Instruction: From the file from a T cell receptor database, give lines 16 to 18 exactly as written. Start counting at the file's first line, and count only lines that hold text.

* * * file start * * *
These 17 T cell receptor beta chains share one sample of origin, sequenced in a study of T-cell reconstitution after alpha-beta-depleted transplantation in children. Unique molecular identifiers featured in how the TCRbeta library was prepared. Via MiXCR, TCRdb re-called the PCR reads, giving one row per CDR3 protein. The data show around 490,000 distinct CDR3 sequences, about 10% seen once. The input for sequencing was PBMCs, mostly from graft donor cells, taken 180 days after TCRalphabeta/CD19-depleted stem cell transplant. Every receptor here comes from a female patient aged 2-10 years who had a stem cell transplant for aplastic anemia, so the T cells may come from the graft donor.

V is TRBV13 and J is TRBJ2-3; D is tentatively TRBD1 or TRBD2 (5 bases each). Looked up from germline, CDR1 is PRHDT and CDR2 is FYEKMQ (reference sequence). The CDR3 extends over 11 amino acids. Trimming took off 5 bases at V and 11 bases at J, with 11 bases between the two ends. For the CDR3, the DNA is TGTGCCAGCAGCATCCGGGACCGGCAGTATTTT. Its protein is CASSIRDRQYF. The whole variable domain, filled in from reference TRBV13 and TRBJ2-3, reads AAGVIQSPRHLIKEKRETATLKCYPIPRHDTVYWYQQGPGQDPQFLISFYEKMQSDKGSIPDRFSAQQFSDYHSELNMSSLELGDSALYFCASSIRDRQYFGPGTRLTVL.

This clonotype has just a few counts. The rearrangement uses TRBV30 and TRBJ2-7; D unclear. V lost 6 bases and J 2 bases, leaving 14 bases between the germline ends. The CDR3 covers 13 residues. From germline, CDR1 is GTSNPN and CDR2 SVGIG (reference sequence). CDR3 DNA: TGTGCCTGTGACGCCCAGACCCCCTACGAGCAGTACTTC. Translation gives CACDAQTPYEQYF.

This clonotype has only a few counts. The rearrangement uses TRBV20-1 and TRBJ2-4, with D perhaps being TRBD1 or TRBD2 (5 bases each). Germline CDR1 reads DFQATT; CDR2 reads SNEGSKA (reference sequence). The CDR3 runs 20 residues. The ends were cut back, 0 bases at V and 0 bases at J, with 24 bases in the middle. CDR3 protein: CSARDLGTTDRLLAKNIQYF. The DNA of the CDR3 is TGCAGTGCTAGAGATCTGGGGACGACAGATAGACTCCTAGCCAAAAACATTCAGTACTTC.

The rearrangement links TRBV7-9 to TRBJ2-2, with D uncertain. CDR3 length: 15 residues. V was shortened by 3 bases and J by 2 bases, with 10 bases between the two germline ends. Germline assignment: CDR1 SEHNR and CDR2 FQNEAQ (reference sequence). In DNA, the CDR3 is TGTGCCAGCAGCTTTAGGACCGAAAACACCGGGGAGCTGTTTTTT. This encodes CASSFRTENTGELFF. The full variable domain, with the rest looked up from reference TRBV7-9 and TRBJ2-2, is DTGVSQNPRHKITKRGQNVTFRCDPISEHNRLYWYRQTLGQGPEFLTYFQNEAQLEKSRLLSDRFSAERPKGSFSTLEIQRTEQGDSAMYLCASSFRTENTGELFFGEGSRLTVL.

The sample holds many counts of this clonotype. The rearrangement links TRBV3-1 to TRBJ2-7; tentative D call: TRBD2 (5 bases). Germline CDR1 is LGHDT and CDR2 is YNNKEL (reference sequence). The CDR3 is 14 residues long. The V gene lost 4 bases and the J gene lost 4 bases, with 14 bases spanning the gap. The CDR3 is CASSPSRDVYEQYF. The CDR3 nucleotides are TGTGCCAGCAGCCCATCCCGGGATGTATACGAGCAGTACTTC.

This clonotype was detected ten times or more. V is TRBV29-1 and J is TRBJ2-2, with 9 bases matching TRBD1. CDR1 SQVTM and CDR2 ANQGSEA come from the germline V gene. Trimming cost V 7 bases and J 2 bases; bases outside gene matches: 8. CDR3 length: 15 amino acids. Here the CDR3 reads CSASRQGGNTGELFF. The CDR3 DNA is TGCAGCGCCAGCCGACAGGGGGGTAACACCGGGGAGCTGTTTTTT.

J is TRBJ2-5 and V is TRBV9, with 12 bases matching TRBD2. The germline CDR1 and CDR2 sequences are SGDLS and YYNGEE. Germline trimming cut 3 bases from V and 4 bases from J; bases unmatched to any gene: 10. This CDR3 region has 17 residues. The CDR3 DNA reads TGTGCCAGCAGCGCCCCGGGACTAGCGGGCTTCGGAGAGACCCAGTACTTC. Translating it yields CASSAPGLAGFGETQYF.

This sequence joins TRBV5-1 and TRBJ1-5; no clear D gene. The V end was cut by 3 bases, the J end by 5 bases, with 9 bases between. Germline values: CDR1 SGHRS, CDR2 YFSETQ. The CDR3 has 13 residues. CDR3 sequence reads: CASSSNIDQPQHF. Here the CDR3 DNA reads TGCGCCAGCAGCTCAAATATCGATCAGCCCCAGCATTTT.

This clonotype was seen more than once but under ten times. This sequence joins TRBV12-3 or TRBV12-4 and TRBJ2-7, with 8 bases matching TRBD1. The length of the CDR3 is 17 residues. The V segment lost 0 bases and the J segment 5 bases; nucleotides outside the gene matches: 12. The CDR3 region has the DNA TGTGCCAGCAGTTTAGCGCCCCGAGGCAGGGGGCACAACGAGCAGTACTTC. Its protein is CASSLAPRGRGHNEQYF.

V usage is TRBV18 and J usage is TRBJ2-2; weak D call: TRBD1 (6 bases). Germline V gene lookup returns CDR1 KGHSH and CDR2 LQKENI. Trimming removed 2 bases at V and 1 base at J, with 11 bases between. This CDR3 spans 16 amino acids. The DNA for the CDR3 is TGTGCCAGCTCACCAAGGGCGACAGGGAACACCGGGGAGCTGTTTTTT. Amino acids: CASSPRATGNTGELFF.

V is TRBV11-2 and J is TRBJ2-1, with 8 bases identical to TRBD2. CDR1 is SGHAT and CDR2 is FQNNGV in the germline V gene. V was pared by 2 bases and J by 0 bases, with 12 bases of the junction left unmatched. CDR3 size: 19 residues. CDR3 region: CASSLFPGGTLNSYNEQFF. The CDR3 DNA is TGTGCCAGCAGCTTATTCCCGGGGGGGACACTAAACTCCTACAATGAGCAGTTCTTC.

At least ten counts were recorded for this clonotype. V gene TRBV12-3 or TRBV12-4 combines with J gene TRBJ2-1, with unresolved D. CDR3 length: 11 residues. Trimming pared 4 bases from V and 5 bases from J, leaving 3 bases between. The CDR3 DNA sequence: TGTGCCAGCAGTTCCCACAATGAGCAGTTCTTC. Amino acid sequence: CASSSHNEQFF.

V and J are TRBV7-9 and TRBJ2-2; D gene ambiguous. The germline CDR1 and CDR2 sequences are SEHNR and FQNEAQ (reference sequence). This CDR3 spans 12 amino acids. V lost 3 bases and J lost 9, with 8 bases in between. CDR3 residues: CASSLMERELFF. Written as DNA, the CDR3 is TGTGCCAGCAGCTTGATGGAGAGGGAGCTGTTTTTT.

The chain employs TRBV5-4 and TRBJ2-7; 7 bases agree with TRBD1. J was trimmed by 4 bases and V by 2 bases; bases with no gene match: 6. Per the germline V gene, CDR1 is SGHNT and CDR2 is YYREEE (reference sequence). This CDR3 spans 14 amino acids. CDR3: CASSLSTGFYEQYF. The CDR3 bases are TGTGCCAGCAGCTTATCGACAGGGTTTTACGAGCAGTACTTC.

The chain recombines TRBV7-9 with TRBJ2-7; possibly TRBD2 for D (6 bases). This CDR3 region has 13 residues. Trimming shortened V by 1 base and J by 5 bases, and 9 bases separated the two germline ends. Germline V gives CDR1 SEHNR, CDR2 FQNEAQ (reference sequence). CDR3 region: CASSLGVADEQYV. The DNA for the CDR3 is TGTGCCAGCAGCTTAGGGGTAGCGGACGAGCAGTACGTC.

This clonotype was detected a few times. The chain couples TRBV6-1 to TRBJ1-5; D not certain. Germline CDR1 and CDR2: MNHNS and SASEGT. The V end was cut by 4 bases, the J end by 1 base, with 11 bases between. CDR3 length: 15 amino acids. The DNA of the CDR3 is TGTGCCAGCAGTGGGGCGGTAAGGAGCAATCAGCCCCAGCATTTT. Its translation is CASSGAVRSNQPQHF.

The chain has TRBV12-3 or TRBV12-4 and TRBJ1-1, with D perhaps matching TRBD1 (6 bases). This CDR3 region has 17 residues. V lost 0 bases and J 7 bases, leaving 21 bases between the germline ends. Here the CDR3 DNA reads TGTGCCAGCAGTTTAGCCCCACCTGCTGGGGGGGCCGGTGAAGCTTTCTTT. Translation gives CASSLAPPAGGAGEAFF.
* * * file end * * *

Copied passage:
The chain recombines TRBV7-9 with TRBJ2-7; possibly TRBD2 for D (6 bases). This CDR3 region has 13 residues. Trimming shortened V by 1 base and J by 5 bases, and 9 bases separated the two germline ends. Germline V gives CDR1 SEHNR, CDR2 FQNEAQ (reference sequence). CDR3 region: CASSLGVADEQYV. The DNA for the CDR3 is TGTGCCAGCAGCTTAGGGGTAGCGGACGAGCAGTACGTC.

This clonotype was detected a few times. The chain couples TRBV6-1 to TRBJ1-5; D not certain. Germline CDR1 and CDR2: MNHNS and SASEGT. The V end was cut by 4 bases, the J end by 1 base, with 11 bases between. CDR3 length: 15 amino acids. The DNA of the CDR3 is TGTGCCAGCAGTGGGGCGGTAAGGAGCAATCAGCCCCAGCATTTT. Its translation is CASSGAVRSNQPQHF.

The chain has TRBV12-3 or TRBV12-4 and TRBJ1-1, with D perhaps matching TRBD1 (6 bases). This CDR3 region has 17 residues. V lost 0 bases and J 7 bases, leaving 21 bases between the germline ends. Here the CDR3 DNA reads TGTGCCAGCAGTTTAGCCCCACCTGCTGGGGGGGCCGGTGAAGCTTTCTTT. Translation gives CASSLAPPAGGAGEAFF.